September 21, 2016: Molecular Aspects of Medicine
Xia Gao, Michael A Reid, Mei Kong, Jason W Locasale
Cancer cells have epigenetic alterations that are known to drive cancer progression. The reversibility of the epigenetic posttranslational modifications on chromatin and DNA renders targeting these modifications an attractive means for cancer therapy. Cellular epigenetic status interacts with cell metabolism, and we are now beginning to understand the nature of how this interaction occurs and the biological contexts that mediate its function. Given the tremendous interest in understanding and targeting metabolic reprogramming in cancer, this nexus also provides opportunities for exploring the liabilities of cancers...
September 9, 2016: Molecular Aspects of Medicine
Per Magne Ueland, Adrian McCann, Øivind Midttun, Arve Ulvik
The active form of vitamin B6, pyridoxal 5'-phosphate (PLP), serves as a co-factor in more than 150 enzymatic reactions. Plasma PLP has consistently been shown to be low in inflammatory conditions; there is a parallel reduction in liver PLP, but minor changes in in erythrocyte and muscle PLP and in functional vitamin B6 biomarkers. Plasma PLP also predicts the risk of chronic diseases like cardiovascular disease and some cancers, and is inversely associated with numerous inflammatory markers in clinical and population-based studies...
September 1, 2016: Molecular Aspects of Medicine
Frederico Alisson-Silva, Kunio Kawanishi, Ajit Varki
One of the most consistent epidemiological associations between diet and human disease risk is the impact of red meat consumption (beef, pork, and lamb, particularly in processed forms). While risk estimates vary, associations are reported with all-cause mortality, colorectal and other carcinomas, atherosclerotic cardiovascular disease, type II diabetes, and possibly other inflammatory processes. There are many proposed explanations for these associations, some long discussed in the literature. Attempts to explain the effects of red meat consumption have invoked various red meat-associated agents, including saturated fat, high salt intake, Trimethylamine-N-oxide (TMAO) generation by microbiota, and environmental pollutants contaminating red meat, none of which are specific for red meat...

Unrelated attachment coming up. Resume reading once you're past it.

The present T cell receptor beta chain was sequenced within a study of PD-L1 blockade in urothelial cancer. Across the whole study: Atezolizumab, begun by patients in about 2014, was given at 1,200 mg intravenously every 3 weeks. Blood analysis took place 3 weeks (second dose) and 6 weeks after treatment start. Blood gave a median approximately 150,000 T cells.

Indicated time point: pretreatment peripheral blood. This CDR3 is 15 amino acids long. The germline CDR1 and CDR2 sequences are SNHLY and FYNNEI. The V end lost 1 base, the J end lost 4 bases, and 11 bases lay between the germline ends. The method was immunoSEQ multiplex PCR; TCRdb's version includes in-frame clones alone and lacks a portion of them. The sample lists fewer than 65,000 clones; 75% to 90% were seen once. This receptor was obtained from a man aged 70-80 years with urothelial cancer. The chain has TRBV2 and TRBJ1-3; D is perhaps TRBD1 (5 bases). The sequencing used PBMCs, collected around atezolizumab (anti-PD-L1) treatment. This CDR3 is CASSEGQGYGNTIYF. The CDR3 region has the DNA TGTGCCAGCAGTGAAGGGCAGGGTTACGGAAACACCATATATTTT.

October 2016: Molecular Aspects of Medicine
Mariko Taniguchi-Ikeda, Ichiro Morioka, Kazumoto Iijima, Tatsushi Toda
α-Dystroglycanopathy, an autosomal recessive disease, is associated with the development of a variety of diseases, including muscular dystrophy. In humans, α-dystroglycanopathy includes various types of congenital muscular dystrophy such as Fukuyama type congenital muscular dystrophy (FCMD), muscle eye brain disease (MEB), and the Walker Warburg syndrome (WWS), and types of limb girdle muscular dystrophy 2I (LGMD2I). α-Dystroglycanopathy share a common etiology, since it is invariably caused by gene mutations that are associated with the O-mannose glycosylation pathway of α-dystroglycan (α-DG)...
October 2016: Molecular Aspects of Medicine
Chrissa A Dwyer, Jeffrey D Esko
Idiopathic autism spectrum disorders (ASDs) are neurodevelopmental disorders with unknown etiology. An estimated 1:68 children in the U.S. are diagnosed with ASDs, making these disorders a substantial public health issue. Recent advances in genome sequencing have identified numerous genetic variants across the ASD patient population. Many genetic variants identified occur in genes that encode glycosylated extracellular proteins (proteoglycans or glycoproteins) or enzymes involved in glycosylation (glycosyltransferases and sulfotransferases)...
October 2016: Molecular Aspects of Medicine
Poh-Choo Pang, Stuart M Haslam, Anne Dell, Gary F Clark